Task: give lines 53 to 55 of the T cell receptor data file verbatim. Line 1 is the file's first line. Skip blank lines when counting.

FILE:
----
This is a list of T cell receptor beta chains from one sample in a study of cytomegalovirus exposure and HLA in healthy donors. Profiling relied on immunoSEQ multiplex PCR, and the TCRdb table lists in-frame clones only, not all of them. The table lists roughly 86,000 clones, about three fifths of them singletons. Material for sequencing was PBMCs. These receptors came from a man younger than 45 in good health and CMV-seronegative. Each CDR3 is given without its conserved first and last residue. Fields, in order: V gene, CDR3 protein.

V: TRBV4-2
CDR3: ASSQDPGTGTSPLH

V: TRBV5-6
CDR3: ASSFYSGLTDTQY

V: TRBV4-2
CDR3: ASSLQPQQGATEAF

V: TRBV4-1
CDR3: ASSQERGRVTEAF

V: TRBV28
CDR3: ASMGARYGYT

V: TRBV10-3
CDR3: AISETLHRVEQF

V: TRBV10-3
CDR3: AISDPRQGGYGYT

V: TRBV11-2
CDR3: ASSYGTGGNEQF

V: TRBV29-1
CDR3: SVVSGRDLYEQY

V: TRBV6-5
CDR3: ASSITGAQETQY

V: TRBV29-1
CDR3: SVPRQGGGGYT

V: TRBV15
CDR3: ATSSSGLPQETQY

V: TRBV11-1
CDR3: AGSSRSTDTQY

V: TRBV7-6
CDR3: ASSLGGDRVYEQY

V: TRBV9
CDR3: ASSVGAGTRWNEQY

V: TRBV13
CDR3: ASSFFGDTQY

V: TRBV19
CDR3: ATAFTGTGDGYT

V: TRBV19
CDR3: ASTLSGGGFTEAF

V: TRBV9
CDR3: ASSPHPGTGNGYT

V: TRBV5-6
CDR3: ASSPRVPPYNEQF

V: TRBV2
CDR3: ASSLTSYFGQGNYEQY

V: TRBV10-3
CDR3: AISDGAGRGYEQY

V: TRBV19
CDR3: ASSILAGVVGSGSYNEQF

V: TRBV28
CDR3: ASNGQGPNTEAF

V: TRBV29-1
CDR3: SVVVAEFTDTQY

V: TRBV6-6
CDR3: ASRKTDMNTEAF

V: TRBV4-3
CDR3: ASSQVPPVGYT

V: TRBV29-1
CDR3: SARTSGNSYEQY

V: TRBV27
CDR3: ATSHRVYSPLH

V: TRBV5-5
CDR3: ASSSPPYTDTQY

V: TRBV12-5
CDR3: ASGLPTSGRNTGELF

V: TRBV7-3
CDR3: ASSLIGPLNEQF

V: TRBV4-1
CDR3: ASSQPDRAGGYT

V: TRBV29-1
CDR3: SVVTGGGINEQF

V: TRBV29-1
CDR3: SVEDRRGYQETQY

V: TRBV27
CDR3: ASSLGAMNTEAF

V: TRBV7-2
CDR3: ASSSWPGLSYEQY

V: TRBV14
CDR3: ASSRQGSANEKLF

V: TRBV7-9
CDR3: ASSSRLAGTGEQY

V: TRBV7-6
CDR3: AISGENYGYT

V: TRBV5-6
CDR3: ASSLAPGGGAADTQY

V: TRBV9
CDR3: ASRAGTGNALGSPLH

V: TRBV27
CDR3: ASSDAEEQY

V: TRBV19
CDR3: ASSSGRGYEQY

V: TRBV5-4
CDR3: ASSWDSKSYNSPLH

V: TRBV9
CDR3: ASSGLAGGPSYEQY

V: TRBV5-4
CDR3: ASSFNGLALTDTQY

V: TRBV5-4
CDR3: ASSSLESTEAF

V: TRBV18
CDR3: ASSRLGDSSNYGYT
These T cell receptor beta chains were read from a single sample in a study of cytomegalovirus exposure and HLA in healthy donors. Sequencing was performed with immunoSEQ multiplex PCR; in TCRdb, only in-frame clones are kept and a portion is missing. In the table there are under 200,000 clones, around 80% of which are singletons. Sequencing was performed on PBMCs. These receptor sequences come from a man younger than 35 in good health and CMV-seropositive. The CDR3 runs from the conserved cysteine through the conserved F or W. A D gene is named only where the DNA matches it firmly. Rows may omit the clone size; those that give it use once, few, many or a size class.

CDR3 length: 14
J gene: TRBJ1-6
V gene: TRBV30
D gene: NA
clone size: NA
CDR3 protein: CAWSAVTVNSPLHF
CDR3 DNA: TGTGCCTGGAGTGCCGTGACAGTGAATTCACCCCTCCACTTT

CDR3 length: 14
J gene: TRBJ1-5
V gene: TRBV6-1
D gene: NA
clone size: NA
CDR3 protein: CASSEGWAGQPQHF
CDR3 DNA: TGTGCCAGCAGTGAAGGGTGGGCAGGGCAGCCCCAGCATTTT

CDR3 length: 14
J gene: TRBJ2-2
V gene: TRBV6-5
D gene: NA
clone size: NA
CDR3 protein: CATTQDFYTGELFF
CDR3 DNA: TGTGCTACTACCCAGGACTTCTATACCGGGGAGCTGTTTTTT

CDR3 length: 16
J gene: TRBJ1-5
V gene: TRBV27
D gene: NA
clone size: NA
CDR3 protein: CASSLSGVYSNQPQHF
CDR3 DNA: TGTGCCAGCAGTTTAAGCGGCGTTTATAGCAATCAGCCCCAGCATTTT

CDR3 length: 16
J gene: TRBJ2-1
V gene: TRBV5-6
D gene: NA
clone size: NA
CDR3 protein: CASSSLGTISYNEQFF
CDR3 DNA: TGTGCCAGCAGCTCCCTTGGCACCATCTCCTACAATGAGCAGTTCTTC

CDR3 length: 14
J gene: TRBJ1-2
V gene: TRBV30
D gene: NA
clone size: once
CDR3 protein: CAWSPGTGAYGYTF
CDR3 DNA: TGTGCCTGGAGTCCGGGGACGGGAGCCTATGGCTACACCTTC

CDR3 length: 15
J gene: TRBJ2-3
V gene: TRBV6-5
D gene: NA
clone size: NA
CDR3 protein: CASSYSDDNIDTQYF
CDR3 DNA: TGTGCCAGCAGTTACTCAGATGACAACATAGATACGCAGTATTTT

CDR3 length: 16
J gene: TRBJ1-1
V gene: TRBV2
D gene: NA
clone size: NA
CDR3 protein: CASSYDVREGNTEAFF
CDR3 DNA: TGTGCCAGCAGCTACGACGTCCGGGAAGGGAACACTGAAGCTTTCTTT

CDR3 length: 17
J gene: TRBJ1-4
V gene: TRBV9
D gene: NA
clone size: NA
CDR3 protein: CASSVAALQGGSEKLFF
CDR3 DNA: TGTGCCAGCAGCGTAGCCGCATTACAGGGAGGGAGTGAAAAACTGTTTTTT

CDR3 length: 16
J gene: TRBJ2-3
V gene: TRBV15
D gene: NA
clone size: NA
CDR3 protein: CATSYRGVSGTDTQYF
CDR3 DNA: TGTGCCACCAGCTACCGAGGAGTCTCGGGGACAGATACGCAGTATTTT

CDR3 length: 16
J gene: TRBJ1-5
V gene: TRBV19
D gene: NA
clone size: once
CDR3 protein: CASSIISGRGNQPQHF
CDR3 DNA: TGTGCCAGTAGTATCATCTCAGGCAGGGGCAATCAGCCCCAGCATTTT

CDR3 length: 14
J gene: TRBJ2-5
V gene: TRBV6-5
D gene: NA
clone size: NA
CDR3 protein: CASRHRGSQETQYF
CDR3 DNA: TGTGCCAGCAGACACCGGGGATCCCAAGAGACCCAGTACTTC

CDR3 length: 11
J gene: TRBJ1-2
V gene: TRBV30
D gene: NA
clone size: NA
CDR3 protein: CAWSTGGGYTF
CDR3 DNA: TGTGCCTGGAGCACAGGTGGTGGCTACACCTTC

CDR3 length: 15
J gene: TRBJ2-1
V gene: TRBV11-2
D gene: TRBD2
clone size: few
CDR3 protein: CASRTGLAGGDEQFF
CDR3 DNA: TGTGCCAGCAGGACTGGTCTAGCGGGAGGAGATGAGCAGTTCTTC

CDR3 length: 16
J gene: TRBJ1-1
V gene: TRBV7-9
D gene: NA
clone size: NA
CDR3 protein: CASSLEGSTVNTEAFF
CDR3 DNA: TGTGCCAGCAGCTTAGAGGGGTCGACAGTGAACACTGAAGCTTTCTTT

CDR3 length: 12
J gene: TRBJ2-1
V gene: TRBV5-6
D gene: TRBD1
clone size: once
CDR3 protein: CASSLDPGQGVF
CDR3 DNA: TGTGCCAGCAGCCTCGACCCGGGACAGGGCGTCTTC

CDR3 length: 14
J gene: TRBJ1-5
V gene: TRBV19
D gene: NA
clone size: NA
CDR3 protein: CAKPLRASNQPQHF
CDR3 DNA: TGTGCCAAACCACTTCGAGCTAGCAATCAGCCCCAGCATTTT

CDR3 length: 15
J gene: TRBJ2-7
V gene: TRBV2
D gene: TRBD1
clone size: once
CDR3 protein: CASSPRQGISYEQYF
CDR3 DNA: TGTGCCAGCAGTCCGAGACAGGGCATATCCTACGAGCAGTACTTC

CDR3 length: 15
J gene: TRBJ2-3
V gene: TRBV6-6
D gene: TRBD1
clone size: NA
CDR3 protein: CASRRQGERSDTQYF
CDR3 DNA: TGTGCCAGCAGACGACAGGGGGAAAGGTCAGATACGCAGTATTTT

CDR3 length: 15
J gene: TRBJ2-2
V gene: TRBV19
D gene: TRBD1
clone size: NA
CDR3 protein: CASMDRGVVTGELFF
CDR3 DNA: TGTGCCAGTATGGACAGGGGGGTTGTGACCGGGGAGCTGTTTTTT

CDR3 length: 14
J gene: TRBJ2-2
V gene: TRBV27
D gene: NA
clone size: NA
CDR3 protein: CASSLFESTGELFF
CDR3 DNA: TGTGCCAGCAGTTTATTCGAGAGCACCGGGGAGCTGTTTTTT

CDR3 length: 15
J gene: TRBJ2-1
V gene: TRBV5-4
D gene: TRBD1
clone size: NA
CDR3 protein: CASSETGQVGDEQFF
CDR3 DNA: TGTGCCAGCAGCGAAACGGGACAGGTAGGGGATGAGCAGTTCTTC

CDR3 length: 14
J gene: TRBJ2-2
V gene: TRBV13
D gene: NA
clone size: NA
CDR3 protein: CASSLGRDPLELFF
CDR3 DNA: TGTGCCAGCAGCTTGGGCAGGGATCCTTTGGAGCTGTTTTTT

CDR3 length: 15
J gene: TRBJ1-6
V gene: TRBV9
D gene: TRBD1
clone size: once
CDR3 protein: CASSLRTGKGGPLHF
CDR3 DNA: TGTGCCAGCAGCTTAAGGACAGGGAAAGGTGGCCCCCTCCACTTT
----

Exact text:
CDR3: ASRKTDMNTEAF

V: TRBV4-3
CDR3: ASSQVPPVGYT